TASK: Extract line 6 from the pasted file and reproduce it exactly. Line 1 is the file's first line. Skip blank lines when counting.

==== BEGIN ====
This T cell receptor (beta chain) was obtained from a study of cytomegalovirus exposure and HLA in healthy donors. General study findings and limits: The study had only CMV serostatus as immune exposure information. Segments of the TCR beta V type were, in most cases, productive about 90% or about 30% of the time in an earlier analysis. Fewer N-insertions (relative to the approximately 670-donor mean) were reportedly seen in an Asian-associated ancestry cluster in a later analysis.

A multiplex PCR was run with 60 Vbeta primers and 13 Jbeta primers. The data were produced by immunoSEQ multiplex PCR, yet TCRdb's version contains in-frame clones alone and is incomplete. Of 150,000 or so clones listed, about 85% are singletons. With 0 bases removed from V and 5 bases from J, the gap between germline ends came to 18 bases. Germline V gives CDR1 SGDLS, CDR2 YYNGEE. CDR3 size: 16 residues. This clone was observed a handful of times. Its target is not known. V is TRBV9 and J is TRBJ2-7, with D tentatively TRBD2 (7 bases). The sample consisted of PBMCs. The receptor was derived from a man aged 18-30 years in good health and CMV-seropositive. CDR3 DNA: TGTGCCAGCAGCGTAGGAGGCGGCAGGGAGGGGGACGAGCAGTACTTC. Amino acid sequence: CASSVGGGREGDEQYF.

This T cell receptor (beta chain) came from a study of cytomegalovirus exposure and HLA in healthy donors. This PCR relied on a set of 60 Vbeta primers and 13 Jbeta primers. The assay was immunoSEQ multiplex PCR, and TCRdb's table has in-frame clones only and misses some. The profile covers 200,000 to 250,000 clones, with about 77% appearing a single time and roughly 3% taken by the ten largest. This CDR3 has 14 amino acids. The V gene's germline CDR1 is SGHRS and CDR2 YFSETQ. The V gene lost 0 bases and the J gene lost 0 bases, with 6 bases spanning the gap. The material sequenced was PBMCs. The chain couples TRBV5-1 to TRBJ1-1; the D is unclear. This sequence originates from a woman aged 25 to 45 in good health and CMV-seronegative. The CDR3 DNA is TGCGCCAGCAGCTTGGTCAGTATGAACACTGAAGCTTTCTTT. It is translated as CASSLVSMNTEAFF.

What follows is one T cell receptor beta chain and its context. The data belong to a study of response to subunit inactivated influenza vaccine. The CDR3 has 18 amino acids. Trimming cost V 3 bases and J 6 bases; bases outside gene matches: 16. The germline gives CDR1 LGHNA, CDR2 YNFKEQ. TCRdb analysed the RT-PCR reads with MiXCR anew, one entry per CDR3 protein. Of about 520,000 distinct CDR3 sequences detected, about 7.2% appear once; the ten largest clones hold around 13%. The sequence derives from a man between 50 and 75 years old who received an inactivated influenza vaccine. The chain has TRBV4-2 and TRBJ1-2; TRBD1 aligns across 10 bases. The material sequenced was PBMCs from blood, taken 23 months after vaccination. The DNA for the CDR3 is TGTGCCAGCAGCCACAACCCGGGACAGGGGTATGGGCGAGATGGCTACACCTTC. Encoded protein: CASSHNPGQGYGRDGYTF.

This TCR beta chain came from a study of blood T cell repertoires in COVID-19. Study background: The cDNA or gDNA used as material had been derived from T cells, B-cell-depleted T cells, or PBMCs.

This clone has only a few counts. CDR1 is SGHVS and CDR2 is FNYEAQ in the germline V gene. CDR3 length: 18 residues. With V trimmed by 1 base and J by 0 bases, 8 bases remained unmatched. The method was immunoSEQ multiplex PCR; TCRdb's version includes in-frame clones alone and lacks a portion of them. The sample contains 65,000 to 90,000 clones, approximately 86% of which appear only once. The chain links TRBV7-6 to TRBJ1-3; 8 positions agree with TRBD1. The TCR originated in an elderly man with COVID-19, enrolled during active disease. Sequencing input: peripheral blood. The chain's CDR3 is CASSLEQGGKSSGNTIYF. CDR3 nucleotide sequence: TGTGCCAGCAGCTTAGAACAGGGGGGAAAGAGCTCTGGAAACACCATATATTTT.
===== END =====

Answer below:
This clone has only a few counts. CDR1 is SGHVS and CDR2 is FNYEAQ in the germline V gene. CDR3 length: 18 residues. With V trimmed by 1 base and J by 0 bases, 8 bases remained unmatched. The method was immunoSEQ multiplex PCR; TCRdb's version includes in-frame clones alone and lacks a portion of them. The sample contains 65,000 to 90,000 clones, approximately 86% of which appear only once. The chain links TRBV7-6 to TRBJ1-3; 8 positions agree with TRBD1. The TCR originated in an elderly man with COVID-19, enrolled during active disease. Sequencing input: peripheral blood. The chain's CDR3 is CASSLEQGGKSSGNTIYF. CDR3 nucleotide sequence: TGTGCCAGCAGCTTAGAACAGGGGGGAAAGAGCTCTGGAAACACCATATATTTT.